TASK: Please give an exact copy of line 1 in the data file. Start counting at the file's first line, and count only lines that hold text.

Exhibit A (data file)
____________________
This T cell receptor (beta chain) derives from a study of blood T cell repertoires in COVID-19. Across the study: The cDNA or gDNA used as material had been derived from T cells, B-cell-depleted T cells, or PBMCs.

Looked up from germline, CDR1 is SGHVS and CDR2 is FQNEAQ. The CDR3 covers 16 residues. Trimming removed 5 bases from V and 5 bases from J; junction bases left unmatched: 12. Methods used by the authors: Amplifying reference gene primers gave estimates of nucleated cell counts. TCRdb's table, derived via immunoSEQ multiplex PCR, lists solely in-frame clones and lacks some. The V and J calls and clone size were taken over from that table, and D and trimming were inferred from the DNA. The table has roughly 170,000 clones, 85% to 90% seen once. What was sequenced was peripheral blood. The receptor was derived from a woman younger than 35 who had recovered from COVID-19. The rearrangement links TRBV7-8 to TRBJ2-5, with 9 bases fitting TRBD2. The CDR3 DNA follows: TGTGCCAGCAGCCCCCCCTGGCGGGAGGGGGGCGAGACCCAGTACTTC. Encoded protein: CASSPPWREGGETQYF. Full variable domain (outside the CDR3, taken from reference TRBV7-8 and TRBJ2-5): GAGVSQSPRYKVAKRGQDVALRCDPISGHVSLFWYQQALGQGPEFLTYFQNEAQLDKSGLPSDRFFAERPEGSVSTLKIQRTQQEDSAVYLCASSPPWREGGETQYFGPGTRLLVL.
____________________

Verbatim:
This T cell receptor (beta chain) derives from a study of blood T cell repertoires in COVID-19. Across the study: The cDNA or gDNA used as material had been derived from T cells, B-cell-depleted T cells, or PBMCs.